Here, one partner is an isolater. He or she pulls the other partner in as a teammate to take on the world. On the surface it seems like a close bond, but in reality the partner pulling the other in is using them to create security and keep them for themselves. This is the classic isolating relationship, but it is covered in a “we are a team” veil. The danger here is that both parties fail to grow socially or develop strong relationships outside of their own, and in some cases are cut off from the rest of the world. Recommendation: Take on the world as long as you are able to have a team of more than two — as long as you are able to have other friends and social connections. If your partner doesn’t allow this, you are in trouble. It’s time to think about leaving.
5. Emotionally abusive
A lot of people are in emotionally dangerous relationships and the impact can be brutal. It causes their self-esteem to plummet and they lose a sense of themselves. Many people are with emotionally unavailable or verbally abusive partners — this is all very dangerous because they can lose years of their life on someone who treats them badly. No one deserves to be treated that way.
It’s hard to give someone advice on how to get out of this type of relationship because on some level people sometimes enter such a relationship because they feel it is all they deserve. Admitting they are in a bad relationship is the first step.
Karenna Alexander, matchmaker and dating coach
You just can’t get the person out of your mind. You wait for their call or their text, and follow them on Facebook and all social media platforms. You have lost your own sense of self and have entered the land of “oh no; I can’t stop thinking of them.”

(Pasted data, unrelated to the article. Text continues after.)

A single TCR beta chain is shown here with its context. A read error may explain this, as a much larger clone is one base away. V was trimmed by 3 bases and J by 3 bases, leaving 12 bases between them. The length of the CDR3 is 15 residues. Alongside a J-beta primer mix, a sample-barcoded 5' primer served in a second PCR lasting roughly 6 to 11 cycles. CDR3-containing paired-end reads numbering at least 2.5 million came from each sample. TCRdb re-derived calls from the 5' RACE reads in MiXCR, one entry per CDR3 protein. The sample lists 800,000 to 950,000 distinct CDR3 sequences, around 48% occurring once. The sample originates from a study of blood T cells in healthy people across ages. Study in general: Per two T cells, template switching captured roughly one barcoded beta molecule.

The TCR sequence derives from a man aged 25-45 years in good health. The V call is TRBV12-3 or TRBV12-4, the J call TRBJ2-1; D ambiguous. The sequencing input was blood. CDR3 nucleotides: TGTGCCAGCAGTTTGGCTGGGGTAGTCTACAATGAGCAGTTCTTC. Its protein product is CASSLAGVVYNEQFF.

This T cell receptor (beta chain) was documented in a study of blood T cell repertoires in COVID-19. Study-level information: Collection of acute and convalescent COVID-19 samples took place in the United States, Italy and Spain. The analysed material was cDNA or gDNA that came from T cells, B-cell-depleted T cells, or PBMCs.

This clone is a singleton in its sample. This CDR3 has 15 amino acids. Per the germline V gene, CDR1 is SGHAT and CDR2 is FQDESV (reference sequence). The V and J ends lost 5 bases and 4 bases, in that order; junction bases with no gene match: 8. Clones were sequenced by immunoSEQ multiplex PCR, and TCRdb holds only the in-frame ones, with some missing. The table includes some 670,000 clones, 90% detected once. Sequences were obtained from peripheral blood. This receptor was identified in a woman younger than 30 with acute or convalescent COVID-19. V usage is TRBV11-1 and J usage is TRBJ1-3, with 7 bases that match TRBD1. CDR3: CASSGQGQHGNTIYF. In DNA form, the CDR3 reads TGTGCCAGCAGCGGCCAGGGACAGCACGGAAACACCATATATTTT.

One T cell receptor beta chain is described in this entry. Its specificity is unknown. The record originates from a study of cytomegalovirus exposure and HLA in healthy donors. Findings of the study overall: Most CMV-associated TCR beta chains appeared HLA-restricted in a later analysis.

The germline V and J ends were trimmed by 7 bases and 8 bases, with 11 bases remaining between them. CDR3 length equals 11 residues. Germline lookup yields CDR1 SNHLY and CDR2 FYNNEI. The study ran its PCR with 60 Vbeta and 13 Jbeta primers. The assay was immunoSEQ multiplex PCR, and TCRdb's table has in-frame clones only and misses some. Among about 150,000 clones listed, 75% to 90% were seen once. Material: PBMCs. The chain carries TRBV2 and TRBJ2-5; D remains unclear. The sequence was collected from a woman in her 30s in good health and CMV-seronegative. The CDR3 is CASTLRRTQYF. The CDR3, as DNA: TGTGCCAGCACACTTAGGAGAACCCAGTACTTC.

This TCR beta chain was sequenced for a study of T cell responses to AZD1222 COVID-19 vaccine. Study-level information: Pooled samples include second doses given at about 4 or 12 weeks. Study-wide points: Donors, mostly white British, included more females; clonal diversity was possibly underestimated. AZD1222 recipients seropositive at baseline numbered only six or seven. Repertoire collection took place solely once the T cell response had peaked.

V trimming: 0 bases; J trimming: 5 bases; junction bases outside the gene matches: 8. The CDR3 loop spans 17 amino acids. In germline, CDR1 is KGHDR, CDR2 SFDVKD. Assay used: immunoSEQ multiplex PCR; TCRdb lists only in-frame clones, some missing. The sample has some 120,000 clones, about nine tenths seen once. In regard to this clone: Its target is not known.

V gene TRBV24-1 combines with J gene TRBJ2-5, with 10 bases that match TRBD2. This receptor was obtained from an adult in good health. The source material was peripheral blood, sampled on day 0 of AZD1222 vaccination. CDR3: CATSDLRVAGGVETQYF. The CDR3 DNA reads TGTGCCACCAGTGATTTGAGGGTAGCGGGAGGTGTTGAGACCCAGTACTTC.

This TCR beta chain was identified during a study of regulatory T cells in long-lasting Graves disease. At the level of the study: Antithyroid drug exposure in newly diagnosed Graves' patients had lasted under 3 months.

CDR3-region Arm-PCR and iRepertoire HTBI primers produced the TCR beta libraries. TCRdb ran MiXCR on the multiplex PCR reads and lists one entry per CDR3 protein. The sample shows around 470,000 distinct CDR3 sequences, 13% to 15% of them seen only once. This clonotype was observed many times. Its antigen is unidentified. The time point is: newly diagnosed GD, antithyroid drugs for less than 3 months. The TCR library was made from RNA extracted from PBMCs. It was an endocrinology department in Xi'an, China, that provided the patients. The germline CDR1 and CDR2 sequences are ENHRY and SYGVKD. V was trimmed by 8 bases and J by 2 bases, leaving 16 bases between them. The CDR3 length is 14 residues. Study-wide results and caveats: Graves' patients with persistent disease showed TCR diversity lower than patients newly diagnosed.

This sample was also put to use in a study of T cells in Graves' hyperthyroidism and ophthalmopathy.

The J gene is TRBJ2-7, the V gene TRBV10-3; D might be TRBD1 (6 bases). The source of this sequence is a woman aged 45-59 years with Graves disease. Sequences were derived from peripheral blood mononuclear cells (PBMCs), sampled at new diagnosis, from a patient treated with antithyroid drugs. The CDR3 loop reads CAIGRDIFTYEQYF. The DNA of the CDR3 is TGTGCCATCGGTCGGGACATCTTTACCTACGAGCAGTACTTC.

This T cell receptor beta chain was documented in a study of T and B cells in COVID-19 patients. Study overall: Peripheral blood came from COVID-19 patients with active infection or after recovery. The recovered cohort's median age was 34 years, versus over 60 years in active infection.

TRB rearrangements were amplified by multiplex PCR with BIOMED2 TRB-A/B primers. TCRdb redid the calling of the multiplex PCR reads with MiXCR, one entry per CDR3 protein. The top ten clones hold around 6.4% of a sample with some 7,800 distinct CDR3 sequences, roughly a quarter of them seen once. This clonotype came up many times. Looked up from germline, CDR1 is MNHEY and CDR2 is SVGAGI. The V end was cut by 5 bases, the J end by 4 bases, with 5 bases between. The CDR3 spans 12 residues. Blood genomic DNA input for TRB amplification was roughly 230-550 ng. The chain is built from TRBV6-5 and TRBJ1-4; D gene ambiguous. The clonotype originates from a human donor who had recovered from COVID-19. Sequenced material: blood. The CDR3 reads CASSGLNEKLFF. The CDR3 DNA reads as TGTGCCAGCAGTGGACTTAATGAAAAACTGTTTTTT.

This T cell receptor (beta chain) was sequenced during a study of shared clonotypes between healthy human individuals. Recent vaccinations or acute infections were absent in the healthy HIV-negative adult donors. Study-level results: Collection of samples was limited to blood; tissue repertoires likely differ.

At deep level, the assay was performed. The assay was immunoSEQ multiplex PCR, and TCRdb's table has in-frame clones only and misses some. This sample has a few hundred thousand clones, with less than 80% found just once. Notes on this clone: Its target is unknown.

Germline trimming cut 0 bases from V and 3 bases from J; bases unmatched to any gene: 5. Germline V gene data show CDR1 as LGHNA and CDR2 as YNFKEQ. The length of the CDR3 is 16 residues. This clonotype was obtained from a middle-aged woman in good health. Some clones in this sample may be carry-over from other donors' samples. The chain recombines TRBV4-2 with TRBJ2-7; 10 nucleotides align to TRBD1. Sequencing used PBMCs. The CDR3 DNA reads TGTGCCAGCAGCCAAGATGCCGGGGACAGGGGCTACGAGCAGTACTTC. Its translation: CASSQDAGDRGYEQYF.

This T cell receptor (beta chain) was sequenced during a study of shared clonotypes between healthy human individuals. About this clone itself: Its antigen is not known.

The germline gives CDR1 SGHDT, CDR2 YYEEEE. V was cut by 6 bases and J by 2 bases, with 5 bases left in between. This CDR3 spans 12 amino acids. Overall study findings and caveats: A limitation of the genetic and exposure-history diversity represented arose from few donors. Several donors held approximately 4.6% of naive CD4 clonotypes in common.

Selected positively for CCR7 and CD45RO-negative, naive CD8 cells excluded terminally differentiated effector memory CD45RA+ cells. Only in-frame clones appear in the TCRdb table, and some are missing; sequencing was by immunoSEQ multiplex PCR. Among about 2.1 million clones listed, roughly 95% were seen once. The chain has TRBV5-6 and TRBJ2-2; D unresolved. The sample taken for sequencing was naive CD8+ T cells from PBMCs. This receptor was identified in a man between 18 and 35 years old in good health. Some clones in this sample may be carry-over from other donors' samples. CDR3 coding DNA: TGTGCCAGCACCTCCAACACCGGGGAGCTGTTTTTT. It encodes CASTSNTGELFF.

7. Spiritually abusive
This gets almost no attention, but I believe it is the most dangerous form of abuse. Women justify submission and patriarchy on religious grounds. In the most severe cases, they accept that God wants them to suffer and that ultimately, in the end, it is all for his glory.
The most insidious form of spiritual abuse happens when the victim believes that she can actually become content in her suffering. She will blame her suffering on God’s divine purposes. This results in incredible emotional entanglement. In fact, it becomes a type of Stockholm syndrome. In many cases, during dating and marriage, the woman will convince herself that she has no other option. She then deludes herself into feeling control over the relationship and embraces her abuser.
Someone in this type of relationship should absolutely find a support group. In this type of abuse, you will stop looking for ways to escape the abuse and pain and you will, instead, accept it and live with it.
Nicole Dean, counselor and expert at Homeschool Base
8. The relationship that’s too important to lose
If you partnered with someone who is just way too amazing, you might feel the pressure of a threat of losing that perfect relationship — this is a red flag. Wait, what? Am I saying you shouldn’t go for the gold? You can’t care deeply, invest fully, or be vulnerable in your relationships? Nope, I’m not saying any of that. But what I do mean is the pressure to please will have us overlook or hide problems to keep the status quo. The emotional toll that it takes to accommodate, contort, or justify actions is not healthy for the relationship, and is harmful to the one who isn’t getting what he or she needs.
I recommend we all live in our relationships with our eyes wide open. Be willing to see this person for all they are and all they are not. Don’t make excuses for them. If something doesn’t work, or if there’s discord, don’t bury your head in the sand. Instead, take off those rose-colored glasses, stop squinting through the relationship to make everything look fine, and see if you can make deals around what isn’t working so everyone can get what they need and there’s peace between you.